In our little series on the occasion of the Year of Cultural Heritage, another bronze sculpture in the urban space follows today. The “peeing boy”, created by Jérôme Duquesnoy in 1619, is a well-known fountain figure in Brussels. Catherine Emerson describes the figure as a strange, hybrid object: Read more
The dream of a public art museum had already been cherished by several ministers of the ancien régime a few decades before the French Revolution as the Musée du Louvre in Paris was inaugurated on 10 August 1793 at the height of the revolution. Andrew McClellan writes: Read more
We know relatively little about the photographers who worked for the photo agency Comet Photo AG from 1952 to 1998. Self-portraits or portraits of the ‘Comets’ are also rather thinly sown in the collection, as they usually stood behind the camera themselves and photographed Read more
Today, April 20, Joan Miró would have turned 125. His often humorous paintings and sculptures made the Catalan one of the most popular artists of the 20th century.
Russian cosmonaut Yuri Alexeyevich Gagarin had made history through his first manned space flight on 12 April 1961 and was considered a national hero when he died on 27 March 1968 during a routine flight with a MiG-15 fighter jet.
In the European Year of Cultural Heritage 2018, the main focus is on the major cultural monuments, such as those on the UNESCO World Heritage List in Europe. In ETHeritage we are honouring the International Year with a series of loose contributions on rather small-format city monuments and sculptures in public space. Read more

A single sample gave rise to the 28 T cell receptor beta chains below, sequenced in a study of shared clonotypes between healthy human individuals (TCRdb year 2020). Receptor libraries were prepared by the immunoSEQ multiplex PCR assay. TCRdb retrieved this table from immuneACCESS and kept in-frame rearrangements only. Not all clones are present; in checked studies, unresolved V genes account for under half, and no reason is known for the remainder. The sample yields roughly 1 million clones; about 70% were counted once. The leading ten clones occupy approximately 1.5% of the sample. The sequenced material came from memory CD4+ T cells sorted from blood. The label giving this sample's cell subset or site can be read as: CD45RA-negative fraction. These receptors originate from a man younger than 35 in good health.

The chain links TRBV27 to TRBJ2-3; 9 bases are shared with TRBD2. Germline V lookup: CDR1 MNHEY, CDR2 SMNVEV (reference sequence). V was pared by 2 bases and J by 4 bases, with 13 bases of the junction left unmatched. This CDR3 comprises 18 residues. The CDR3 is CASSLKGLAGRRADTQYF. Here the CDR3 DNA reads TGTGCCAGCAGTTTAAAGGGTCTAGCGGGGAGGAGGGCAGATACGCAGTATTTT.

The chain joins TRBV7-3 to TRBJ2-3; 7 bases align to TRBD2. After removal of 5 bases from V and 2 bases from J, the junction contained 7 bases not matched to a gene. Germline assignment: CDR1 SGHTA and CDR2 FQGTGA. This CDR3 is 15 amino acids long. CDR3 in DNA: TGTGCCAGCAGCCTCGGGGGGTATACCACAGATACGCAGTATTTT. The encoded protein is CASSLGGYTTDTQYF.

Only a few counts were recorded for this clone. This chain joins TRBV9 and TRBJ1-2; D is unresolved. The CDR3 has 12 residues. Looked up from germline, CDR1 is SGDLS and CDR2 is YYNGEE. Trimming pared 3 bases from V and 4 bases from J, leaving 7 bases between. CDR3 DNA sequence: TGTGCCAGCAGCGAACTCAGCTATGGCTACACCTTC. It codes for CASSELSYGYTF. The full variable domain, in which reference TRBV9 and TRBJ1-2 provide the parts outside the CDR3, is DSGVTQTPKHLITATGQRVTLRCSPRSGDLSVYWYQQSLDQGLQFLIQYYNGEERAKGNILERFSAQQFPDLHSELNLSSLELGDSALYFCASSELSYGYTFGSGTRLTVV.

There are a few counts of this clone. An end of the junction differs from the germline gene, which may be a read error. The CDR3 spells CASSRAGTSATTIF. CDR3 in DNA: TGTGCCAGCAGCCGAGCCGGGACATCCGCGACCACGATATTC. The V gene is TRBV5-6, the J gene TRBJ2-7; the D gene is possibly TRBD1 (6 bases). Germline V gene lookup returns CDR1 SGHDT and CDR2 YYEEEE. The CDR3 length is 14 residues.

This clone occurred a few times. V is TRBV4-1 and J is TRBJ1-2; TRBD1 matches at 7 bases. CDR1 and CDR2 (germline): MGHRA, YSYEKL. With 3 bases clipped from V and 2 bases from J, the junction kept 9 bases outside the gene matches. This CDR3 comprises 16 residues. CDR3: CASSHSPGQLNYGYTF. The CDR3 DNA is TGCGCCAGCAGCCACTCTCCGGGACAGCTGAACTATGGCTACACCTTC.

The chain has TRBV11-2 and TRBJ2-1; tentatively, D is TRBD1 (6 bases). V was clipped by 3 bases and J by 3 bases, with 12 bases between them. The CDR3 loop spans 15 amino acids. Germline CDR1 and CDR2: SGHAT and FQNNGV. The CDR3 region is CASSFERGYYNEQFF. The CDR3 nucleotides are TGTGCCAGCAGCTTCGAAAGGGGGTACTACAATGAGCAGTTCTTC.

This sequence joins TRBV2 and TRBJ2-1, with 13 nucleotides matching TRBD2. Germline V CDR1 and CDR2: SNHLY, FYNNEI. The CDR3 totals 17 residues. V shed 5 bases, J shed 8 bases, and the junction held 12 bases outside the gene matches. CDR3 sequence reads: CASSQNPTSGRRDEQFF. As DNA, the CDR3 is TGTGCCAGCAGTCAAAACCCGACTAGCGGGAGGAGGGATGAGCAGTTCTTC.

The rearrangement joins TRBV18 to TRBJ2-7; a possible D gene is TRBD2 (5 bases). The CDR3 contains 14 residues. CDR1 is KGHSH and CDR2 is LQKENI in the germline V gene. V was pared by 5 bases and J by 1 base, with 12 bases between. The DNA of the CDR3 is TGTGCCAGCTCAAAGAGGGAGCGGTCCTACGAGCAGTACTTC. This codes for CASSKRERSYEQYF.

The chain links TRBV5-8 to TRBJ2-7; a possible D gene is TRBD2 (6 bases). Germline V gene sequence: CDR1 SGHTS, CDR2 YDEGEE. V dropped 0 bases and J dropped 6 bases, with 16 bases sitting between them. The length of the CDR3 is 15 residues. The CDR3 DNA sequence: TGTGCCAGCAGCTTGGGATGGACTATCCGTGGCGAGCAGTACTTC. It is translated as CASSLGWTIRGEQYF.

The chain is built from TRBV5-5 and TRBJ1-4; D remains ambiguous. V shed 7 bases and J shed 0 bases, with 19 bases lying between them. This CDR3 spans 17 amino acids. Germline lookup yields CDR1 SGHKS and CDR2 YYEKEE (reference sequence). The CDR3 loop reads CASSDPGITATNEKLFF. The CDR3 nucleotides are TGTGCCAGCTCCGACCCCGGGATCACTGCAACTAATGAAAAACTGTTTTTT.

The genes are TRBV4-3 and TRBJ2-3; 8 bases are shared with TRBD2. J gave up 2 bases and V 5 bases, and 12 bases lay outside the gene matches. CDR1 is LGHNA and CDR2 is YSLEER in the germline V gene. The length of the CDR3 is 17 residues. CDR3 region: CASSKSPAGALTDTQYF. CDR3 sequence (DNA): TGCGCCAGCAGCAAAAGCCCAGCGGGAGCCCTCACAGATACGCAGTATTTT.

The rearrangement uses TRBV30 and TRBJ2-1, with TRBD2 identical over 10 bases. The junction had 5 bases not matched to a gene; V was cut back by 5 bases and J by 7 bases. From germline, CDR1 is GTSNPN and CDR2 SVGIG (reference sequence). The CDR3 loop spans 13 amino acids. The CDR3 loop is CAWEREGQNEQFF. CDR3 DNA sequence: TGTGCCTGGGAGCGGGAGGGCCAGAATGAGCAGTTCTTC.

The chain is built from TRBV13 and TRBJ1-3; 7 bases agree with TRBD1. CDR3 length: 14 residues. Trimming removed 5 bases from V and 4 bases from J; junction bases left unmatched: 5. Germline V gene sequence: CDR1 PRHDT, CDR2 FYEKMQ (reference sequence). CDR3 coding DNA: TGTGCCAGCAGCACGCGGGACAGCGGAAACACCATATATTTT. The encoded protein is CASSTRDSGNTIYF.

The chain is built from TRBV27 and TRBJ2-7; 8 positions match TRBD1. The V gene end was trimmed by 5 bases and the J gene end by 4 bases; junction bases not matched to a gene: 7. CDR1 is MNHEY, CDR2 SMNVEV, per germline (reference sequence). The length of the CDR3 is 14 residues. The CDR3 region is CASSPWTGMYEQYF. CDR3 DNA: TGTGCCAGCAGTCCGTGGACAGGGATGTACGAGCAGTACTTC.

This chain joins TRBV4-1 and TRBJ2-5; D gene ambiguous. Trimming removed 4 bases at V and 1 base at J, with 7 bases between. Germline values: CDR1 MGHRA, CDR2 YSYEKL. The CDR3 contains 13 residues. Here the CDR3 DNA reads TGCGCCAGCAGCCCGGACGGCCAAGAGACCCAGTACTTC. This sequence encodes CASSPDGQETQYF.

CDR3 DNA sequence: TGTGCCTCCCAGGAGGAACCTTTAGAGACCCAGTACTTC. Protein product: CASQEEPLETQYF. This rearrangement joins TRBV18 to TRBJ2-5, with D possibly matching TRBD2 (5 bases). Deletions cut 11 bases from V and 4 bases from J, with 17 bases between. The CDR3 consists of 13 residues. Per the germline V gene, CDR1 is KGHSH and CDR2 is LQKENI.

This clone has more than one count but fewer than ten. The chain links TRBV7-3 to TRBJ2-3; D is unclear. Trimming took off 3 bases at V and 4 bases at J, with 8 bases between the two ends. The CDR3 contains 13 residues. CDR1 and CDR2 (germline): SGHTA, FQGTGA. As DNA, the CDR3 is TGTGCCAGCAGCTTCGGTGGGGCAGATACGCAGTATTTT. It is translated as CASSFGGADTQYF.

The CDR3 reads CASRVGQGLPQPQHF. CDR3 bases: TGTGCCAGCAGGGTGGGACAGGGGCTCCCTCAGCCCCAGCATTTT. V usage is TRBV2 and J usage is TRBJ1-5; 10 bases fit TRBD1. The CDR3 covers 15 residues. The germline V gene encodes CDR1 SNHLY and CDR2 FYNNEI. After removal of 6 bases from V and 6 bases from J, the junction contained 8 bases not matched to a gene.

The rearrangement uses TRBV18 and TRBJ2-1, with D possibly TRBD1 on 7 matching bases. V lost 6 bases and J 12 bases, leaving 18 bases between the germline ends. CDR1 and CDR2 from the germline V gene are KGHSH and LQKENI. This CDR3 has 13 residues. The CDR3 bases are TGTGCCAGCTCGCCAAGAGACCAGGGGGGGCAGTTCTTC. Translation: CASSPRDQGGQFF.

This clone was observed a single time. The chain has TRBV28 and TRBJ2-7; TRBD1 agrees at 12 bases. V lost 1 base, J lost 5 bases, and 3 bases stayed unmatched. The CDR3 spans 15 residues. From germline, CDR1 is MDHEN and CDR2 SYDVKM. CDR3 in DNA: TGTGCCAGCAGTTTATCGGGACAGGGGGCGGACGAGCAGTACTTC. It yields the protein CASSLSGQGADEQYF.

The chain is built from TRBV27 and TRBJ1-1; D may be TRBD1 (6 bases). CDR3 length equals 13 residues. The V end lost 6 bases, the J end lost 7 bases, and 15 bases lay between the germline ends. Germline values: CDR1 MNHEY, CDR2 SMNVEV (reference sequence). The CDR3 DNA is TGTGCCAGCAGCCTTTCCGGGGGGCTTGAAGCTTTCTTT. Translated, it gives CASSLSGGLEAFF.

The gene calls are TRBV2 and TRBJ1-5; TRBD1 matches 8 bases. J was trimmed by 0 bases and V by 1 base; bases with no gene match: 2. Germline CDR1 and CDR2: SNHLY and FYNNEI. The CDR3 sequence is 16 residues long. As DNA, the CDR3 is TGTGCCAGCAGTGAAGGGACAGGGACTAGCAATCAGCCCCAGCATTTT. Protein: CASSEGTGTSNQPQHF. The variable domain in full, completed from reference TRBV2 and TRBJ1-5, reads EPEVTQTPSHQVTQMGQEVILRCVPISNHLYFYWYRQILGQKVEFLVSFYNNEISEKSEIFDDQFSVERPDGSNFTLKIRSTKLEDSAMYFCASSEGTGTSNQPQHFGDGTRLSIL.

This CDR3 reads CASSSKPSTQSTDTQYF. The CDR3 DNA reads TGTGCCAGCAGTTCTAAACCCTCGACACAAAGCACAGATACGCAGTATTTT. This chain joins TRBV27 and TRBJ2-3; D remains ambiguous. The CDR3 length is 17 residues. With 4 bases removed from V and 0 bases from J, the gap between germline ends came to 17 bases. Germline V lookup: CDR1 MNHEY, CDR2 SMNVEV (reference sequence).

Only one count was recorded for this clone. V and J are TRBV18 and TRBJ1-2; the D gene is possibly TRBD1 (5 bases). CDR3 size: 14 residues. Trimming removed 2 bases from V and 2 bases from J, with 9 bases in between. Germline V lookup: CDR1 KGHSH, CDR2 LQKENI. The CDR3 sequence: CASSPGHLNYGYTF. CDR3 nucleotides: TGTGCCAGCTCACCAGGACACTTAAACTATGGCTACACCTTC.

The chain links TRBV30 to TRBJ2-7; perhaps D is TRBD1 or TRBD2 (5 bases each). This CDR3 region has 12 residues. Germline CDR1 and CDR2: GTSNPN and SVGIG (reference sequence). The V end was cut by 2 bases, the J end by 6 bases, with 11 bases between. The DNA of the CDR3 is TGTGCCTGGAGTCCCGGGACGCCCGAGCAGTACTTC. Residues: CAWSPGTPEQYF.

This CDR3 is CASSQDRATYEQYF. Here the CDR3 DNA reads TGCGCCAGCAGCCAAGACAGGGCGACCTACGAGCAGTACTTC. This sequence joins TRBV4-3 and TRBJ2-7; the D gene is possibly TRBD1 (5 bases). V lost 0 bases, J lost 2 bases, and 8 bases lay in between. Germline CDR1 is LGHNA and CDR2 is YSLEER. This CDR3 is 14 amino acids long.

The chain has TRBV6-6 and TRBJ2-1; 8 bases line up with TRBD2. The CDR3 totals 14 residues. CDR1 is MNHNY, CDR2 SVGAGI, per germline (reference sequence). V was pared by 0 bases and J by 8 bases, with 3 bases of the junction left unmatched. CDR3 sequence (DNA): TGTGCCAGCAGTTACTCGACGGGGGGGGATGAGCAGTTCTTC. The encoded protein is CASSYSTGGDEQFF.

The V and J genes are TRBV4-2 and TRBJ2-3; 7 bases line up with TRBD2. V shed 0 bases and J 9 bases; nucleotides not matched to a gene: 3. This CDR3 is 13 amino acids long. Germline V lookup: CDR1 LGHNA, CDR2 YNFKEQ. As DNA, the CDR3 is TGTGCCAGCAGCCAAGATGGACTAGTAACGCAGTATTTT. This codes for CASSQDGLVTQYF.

Many rare books have had a long and exciting journey on their way to a safe haven in a library. These works have for example seen continuous change in ownership and travelled through many countries over the centuries. The fate of these ‘travelling books’ has often been documented: thus handwritten notes, stamps and labels have assumed the role of storyteller, in many cases leaving unsolved mysteries in their wake. Read more
Today, 125 years ago on 23 February 1893, Rudolf Diesel received the patent for the diesel engine in Berlin. What is interesting from a Swiss point of view, is the connection between Rudolf Diesel and Maschinenfabrik Sulzer AG in Winterthur, where the young inventor had already completed two internships.
Many thousands of frogs fell victim to Luigi Galvani’s scientific curiosity, and all because the anatomist observed how the leg of a dissected frog began to twitch as if from nowhere. This occurrence took place in Bologna in 1780 and led to one of the most important discourses in scientific history – and to the birth of the novel Frankenstein. Read more